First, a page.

South East Strawberry Growers Expo.

Every year in November is one of my favorite farm events: The Southeast Strawberry Growers Expo, hosted by the North Carolina Strawberry Growers Association. The McNitt brothers from McNitt Growers, who I source my strawberry plugs from, suggested that I go the first year I worked with them. This was the first time I did anything farming related, and I am sure they could tell I had no clue. The Expo is three day long and falls sometime between the 4th and 10th of November. The first day of the Expo is a farm tour day. We all load up on a bus and visit three or four farms in the area. It ends with dinner either at a farm that does farm to table, or a local well known restaurant. The second day starts with a grower spotlight, two break out sessions, lunch, and ends with two more break out sessions. At lunch we review the minutes from the North Carolina Strawberry Growers Association (NCSGA) meetings, vote in new board members, and award three scholarships to students focusing in ag education, and research with an emphasis on North Carolina.  Everyone is on their own for dinner, typically we take the McNitt brothers out as a thank you for all their help. The third day is only a half day, although most people hang around and sight see before leaving.

The first year I went (2016) I tried to absorb as much information as I could. It was like trying to drink from a fire hydrant*. I am positive I looked stunned the whole time. Everyone I met was nice, but I have no doubts that they thought I would not be back. Looking back I can’t blame them. Not only did I start with 55,000 strawberry, this is enough strawberries for 5 acres, but I also asked the most basic questions. The kind of questions you already know the answer to if you have farmed anything in your life.

The second year went better. I still felt like I was drowning in the information I needed to learn. However every now and then I would hear a sentence or a phrase I had heard last year (or had read desperately in that time) and actually knew what it meant. Having made it back a second year, people started to learn my name. Although this quickly became a mote point when they realized I was from Texas. The first and so far only person to come from Texas, at which point they just started calling me ‘Texas’. They were even friendlier and I walked away with a notebook full of things to research as well as a couple numbers to call if I had any questions.+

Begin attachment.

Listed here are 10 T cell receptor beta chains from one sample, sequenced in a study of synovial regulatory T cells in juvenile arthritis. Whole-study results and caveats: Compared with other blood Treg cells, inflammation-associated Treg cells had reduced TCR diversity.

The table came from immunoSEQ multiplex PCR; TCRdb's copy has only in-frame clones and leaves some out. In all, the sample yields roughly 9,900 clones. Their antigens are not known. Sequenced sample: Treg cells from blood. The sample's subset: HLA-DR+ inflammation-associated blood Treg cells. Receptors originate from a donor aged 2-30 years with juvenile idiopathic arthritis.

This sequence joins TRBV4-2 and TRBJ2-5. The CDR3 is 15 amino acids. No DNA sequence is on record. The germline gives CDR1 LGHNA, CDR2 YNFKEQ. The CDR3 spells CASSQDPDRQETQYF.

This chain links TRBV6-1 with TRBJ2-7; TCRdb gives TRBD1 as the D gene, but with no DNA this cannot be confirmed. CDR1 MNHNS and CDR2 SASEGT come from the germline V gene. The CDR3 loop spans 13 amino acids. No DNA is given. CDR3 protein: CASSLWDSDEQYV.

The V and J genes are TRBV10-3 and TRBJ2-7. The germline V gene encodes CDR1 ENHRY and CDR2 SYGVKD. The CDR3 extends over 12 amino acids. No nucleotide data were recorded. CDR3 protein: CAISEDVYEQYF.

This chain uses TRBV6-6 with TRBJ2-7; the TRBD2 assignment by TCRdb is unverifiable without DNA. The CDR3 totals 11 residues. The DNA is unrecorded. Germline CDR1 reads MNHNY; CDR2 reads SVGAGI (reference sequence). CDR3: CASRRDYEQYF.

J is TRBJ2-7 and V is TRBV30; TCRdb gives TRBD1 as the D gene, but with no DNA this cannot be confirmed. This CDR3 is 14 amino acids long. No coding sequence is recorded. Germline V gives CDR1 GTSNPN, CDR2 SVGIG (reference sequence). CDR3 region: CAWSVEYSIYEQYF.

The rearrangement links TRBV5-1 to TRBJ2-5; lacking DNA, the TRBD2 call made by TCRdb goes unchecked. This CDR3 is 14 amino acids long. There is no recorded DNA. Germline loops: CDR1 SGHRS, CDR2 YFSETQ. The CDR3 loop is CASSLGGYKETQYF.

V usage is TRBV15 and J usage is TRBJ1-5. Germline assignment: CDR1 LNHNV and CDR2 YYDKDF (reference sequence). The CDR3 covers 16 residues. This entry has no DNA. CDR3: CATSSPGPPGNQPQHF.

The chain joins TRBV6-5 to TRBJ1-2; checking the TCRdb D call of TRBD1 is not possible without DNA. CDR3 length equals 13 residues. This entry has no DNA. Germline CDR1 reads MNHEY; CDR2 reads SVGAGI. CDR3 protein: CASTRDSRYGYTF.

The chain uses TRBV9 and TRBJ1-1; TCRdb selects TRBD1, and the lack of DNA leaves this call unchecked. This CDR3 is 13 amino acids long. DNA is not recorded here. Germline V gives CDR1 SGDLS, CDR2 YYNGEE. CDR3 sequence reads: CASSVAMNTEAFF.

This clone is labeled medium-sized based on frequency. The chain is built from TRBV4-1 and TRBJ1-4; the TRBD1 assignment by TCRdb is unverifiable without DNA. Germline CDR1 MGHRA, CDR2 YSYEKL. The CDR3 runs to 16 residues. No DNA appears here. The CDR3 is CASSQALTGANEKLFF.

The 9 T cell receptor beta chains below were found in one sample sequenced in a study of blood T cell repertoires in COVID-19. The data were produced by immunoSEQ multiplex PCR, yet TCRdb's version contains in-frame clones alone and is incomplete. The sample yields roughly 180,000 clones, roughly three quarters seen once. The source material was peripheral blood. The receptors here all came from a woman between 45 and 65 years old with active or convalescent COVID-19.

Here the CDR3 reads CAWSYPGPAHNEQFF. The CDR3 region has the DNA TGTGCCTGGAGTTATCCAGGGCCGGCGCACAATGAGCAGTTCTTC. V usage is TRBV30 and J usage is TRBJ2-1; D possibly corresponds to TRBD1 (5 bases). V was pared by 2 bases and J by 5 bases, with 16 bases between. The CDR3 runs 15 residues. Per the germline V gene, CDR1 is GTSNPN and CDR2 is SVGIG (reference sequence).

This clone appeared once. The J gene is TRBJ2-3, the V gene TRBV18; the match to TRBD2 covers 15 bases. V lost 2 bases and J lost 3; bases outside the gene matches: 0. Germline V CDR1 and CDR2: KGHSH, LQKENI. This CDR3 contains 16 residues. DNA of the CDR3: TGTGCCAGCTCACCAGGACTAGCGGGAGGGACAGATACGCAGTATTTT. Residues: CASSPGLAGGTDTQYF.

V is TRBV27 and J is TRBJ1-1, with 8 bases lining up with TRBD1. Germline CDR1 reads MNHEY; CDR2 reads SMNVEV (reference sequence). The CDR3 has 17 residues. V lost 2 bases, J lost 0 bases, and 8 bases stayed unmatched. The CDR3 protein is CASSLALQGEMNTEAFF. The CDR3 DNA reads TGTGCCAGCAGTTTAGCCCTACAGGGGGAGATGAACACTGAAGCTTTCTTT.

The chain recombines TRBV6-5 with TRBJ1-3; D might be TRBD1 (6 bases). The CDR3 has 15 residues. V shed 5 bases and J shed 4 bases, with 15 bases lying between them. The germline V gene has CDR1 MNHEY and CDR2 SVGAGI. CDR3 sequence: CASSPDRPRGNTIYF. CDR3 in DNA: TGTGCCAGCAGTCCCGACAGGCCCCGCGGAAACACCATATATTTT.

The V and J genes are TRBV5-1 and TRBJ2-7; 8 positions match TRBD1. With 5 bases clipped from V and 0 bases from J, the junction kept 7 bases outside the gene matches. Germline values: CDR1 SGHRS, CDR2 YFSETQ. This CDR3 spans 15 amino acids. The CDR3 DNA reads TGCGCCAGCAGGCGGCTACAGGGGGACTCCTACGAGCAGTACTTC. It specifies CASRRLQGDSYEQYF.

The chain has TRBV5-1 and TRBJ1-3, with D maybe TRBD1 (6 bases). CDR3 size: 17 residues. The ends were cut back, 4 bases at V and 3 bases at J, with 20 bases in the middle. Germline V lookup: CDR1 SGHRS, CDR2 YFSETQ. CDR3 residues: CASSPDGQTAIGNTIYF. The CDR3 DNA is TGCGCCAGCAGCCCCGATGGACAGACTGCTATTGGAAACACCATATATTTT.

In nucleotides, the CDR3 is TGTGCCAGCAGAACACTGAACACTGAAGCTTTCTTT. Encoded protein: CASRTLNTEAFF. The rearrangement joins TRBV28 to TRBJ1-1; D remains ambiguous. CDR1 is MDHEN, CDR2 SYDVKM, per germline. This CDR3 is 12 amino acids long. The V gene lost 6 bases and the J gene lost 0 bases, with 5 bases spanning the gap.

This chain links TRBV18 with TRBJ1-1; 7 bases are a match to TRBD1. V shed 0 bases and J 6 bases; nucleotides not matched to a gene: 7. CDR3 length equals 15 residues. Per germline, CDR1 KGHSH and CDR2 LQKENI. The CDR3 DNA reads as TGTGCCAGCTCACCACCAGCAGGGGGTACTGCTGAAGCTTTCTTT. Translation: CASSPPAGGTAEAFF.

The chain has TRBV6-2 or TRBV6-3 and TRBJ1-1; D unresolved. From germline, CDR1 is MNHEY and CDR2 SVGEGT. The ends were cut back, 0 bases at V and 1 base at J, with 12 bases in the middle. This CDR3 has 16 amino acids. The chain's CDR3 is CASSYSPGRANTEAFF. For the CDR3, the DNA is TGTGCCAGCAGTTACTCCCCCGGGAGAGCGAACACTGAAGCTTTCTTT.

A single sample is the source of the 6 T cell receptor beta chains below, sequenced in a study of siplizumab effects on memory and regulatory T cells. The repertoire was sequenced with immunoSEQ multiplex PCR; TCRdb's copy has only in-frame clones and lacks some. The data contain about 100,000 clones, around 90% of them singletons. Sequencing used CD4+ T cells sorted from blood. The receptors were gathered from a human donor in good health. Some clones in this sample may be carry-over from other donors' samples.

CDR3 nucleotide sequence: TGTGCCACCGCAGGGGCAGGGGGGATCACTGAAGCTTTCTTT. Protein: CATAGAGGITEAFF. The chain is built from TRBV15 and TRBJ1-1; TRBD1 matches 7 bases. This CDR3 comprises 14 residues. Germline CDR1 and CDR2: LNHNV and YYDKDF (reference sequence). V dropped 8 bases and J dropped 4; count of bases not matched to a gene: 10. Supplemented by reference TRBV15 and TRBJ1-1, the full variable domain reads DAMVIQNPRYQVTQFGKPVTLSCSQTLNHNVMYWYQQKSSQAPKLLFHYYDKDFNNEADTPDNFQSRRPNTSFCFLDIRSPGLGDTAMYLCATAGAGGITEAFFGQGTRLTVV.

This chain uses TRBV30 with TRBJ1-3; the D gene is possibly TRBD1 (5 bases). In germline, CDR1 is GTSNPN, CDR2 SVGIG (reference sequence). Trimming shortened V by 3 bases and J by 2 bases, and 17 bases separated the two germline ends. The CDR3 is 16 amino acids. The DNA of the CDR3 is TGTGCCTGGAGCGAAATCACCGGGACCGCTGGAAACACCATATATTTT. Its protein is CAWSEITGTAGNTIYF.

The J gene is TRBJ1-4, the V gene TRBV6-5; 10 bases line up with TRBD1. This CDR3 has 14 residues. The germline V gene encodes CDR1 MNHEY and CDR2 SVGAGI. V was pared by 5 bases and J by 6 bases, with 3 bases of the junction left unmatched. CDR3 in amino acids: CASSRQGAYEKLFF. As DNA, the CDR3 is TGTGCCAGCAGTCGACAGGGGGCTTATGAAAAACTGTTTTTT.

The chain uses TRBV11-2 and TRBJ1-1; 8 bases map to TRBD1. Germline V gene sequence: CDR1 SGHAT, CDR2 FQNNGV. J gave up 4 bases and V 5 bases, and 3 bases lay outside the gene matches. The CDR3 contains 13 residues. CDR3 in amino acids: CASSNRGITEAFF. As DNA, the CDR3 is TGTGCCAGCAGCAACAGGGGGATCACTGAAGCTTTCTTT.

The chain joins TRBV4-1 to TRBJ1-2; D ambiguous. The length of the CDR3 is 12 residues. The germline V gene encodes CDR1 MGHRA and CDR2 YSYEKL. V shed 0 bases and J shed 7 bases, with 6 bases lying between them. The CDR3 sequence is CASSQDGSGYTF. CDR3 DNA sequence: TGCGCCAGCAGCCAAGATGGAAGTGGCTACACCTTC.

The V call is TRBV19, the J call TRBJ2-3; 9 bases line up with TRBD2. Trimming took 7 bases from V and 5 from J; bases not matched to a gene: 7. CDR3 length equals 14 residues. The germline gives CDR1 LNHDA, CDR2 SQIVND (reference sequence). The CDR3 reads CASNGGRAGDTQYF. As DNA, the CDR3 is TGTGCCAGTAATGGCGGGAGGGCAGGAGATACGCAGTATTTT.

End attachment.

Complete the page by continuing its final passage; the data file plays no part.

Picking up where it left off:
This year, my third year going, was even better. I was asked to be the speaker for one of the Grower Spotlight^, which highlights farms that are too far away to visit. But more importantly I was able to really enjoy the community of farms that shows up at the Expo. I still am awash in information, but instead of drowning I am treading water like mad and able to keep my head above water. I have never meet a nicer group of people. I truly mean that. During the first day on the tour we eat box lunches on the bus, with a bottle of water, a can of coke or diet coke. I jokingly asked one of the guys (I found out later he is on the board for the association, eep) handing out lunches, “Where the Dr. Pepper‡ is?” He kind of blinked at me and asked if I like Dr. Pepper, I said “Yes, but it’s a Texas thing, so I’m kidding. I don’t need one, and thank you for the lunch.” The next day at lunch he comes up to me with a six pack of Dr. Pepper. He had gone out on his own time and found me something to “Help me feel welcome.”‡‡ Seriously the warmest, most welcoming, kind hearted people. After I gave my presentation about my farm, several people came up, complimented me (one lady even said I was an inspiration!), and even offered solutions to one or more of the problems I mentioned having! I cannot say enough nice things about these people. I cannot wait to see all of them next year, catch up on how our years have been. Hopefully showing myself as wonderful as they are to the wide-eyed newcomers like I was only two years ago!  

I promises this time my next post WILL be about growing strawberries! Thank you for your patience and support!

Farmer Jo


* Turned on full blast, with a straw.

+ I am pretty sure they regretted this since I called several times a month for the next 9 months.

^This is not because I know what I am doing. Rather it is because I own a farm and am willing to get up in front of people and talk.
‡ I am good Texan girl.
‡‡ Here is the picture I took of my six pack. Yes I have saved an unopened can.


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